Posts Tagged ‘ Living Waters Presbyterian ’

Living Waters Presbyterian Church – Visited on 9/25/11

Beyond the main thoroughfares of business and travel the Carolina Piedmont’s roads are winding, lonesome things.  The ever-present forest shadows any traveler to either hand, save where the trees are hacked back to make room for human spaces and open sky.  Away from the towns these spaces are usually farmers’ fields or household lawns, whether they be old hardwood ranch homes or double-wide trailers.  The road slides round the summits of hills and hops over stream beds, an asphalt spiderweb cut into the green and brown that surrounds every little cluster of urban life in this state.

Living Waters Presbyterian Church sits on just such a plot carved from the forests, its entrance fortified by a simple cattle gate the likes of which can be found on any of the region’s farms.  A small parking lot surrounds the church itself, along with a field and a modest, scarecrow-watched garden.  The church itself is a plain aluminum-bulwarked rectangle, of the sort used by small manufacturing businesses across upstate South Carolina–before it was bought by the church, the property was used for warehousing.

When I arrived the congregation was still trickling in, availing itself of the coffee and breakfast food laid at one end of the sanctuary.  The interior of the church is plain and unadorned, lit with banks of institutional halogen lights and seated with rows of removable chairs.  Two linked flat screen televisions hang facing the congregation, to display scripture readings or song lyrics throughout the service, or to simply provide a splash of color with their screen savers in the otherwise austere space.

The people of Living Waters Presbyterian are an older set, many of them married couples without children in attendance.  Dress in the sanctuary was casual, and the atmosphere convivial–the members of Living Waters seem to have known each other for some time.  The morning I visited there were approximately 20 worshippers in attendance, but when all the church’s members gather they number around forty-five.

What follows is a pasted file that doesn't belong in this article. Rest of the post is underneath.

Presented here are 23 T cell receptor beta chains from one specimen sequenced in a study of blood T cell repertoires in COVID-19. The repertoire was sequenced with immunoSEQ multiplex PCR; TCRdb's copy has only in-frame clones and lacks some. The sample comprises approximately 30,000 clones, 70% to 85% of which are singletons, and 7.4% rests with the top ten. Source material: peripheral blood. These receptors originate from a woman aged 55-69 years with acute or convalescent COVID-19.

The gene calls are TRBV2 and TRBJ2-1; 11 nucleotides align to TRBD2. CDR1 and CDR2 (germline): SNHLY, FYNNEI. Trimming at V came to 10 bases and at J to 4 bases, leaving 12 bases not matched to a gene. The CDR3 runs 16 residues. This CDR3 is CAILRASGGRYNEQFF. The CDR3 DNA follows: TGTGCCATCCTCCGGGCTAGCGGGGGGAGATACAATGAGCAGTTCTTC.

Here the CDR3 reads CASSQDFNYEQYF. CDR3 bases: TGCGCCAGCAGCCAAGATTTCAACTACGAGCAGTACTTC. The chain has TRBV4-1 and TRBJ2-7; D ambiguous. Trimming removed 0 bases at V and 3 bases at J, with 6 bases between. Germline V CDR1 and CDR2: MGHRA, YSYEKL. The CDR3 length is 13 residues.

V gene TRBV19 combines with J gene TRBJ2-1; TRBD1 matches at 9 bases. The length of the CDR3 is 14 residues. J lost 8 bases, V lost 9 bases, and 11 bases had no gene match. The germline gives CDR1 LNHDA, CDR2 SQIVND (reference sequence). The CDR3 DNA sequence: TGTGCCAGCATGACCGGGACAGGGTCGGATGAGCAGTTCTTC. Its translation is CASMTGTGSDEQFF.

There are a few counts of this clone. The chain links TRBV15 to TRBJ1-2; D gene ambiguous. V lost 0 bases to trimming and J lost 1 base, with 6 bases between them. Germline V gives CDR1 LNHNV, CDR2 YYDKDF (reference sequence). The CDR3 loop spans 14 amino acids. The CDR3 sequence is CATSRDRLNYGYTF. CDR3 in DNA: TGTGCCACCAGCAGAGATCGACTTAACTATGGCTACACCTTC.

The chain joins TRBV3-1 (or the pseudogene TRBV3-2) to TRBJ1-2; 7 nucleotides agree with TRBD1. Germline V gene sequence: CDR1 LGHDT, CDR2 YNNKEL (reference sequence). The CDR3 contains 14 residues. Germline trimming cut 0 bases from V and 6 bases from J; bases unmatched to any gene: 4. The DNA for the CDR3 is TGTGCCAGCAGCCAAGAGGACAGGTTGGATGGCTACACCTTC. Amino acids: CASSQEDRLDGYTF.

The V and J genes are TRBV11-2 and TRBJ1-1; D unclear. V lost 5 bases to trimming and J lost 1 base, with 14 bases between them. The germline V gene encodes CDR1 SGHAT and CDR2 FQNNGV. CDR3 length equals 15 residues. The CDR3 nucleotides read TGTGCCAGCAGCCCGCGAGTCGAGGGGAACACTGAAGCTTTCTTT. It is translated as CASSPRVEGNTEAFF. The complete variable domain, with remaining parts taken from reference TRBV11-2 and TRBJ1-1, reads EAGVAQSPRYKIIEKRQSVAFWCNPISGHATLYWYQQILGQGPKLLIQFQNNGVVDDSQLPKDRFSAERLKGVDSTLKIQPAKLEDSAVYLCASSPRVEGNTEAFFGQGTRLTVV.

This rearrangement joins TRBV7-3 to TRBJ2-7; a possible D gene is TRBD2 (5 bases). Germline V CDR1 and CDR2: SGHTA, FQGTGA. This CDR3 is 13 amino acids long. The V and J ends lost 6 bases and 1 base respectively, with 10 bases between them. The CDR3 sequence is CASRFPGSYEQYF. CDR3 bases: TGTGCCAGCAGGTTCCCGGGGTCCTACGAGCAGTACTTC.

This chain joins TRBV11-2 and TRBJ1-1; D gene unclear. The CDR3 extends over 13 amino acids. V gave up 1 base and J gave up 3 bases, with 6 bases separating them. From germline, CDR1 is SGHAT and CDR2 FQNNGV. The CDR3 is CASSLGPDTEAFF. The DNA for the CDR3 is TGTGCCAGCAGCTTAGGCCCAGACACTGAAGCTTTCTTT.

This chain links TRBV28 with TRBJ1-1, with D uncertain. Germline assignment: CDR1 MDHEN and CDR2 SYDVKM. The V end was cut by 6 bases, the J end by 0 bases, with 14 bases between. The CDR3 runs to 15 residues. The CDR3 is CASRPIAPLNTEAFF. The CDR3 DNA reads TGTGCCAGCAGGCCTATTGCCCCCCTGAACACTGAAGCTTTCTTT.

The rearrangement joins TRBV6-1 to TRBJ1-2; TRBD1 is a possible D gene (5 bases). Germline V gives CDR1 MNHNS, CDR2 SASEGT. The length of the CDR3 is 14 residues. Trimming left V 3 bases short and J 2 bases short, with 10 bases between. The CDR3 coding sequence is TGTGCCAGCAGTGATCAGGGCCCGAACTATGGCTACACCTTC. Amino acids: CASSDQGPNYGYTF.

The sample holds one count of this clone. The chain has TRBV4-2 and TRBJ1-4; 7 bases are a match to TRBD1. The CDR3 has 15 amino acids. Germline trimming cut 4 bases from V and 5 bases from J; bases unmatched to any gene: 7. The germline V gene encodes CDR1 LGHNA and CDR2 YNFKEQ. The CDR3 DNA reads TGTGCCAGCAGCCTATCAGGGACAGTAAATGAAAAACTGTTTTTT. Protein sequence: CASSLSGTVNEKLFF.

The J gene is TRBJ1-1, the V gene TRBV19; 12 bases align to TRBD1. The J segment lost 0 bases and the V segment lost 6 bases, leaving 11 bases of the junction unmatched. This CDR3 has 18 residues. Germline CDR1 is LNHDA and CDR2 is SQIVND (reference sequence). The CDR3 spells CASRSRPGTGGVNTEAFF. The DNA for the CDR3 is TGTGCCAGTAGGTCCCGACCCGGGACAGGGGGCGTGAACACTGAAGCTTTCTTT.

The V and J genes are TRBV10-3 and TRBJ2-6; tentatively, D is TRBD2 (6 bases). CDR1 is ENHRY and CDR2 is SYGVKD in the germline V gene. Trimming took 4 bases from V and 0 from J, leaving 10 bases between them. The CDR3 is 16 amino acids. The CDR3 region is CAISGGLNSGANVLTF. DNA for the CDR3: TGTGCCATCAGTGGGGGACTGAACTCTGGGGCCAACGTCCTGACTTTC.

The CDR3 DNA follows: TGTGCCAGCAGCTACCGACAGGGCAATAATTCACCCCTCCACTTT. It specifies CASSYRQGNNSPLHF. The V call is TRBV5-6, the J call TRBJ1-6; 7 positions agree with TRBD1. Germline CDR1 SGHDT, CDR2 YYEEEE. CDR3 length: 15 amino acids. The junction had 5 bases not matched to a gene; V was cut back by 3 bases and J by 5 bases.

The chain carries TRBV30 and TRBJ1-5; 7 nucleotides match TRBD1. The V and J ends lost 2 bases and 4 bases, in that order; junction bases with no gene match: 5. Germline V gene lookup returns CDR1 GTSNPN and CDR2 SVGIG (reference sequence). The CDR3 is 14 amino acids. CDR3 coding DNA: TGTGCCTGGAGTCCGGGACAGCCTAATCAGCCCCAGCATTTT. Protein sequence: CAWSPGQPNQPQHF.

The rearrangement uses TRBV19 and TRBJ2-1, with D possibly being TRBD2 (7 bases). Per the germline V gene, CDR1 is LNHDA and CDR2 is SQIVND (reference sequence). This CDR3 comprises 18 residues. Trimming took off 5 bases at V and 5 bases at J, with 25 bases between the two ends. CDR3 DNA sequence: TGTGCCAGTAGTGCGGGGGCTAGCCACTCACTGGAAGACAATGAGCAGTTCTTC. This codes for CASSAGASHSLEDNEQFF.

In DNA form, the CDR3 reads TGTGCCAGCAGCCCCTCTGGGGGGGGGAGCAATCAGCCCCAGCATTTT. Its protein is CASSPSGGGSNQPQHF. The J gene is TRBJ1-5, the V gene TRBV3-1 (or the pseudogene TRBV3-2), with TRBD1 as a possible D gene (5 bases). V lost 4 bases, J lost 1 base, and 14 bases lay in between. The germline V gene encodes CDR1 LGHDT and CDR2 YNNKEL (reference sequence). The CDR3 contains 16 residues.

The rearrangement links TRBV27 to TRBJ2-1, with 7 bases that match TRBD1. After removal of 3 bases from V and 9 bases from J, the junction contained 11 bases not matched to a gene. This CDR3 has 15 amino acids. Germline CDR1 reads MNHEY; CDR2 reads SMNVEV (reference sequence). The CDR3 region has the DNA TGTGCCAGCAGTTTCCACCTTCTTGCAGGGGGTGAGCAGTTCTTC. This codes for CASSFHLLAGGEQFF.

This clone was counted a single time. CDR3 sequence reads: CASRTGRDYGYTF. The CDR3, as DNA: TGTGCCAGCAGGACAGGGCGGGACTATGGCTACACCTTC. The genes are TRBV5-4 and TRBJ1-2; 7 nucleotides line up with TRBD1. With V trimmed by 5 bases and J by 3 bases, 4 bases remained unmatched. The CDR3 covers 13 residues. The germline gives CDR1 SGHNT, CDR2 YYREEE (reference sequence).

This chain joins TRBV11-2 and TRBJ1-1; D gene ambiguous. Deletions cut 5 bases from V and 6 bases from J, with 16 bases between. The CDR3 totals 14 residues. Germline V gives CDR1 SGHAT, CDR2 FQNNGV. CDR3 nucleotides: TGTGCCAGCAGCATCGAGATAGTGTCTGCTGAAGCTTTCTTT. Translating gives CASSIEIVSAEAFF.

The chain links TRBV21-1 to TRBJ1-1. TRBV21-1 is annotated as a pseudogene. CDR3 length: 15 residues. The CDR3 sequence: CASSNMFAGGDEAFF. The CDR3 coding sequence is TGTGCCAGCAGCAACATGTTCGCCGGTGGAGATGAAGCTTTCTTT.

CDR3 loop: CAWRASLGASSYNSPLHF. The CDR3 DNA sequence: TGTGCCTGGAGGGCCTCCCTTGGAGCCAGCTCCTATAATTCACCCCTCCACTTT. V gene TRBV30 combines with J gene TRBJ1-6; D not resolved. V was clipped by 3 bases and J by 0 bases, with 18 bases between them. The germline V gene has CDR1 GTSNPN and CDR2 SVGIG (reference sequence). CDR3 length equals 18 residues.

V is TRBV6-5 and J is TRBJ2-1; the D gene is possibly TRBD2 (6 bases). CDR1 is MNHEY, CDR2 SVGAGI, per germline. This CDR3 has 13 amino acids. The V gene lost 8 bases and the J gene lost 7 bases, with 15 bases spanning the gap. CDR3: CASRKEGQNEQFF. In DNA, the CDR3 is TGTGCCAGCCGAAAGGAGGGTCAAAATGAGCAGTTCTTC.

The pastor of Living Waters is Marty Taylor, a former businessman who, by his own description, made religion a part of his life after faith helped him overcome alcoholism in the 1990s.  He has worked as a pastor since 2000, and began ministering to the congregation that now worships at Living Waters in 2010.  He is a congenial, bespectacled middle-aged man, welcoming to strangers, who began the tradition at his church of worshippers voicing their prayers aloud, in turns, so that their fellows can join with them.  On the matter of Church and State, Taylor said that “God has instituted governments for the people, all governments are answerable to god.”  He believes that there is a certain amount of overlap between Church and State simply because there are religious people in government, and their beliefs inform the policies they enact: “Faith naturally expresses itself.”

The morning I visited, Rev. Taylor was dressed just as casually as his flock–moreso, as he wore a Brett Favre football jersey throughout the service in anticipation of the church’s “Football Kick-Off lunch” held after worship that day.  Yet his sermon that day, entitled “…Really?”, was stern.  He claimed the congregation was not personally committed to its church–Living Waters needed more volunteers to maintain the grounds, more donations to pay for its property’s upkeep, more activity from the congregation in general.  The church’s bulletin showed that Living Waters was over $500 behind on its weekly financial needs the week before, and over half the congregation was absent from church the day I visited, not because they could not come but because they did not attend every week.

Before Rev. Taylor arrived the congregation of Living Waters worshipped in a rented space at Bethel Elementary, not unlike other groups visited by Churchspotting.  The church bought its current space in 2010 and moved into the warehouse plot in February of 2011.  The church’s expenses grew considerably with its new property, but the congregation itself has not, and now financial troubles lurk in the background of its services.  Yet it’s been less than a year since Living Waters moved to its new location, and Churchspotting has certainly visited smaller churches that maintain equal facilities.  Living Waters remains a troubled church, but its future remains undecided.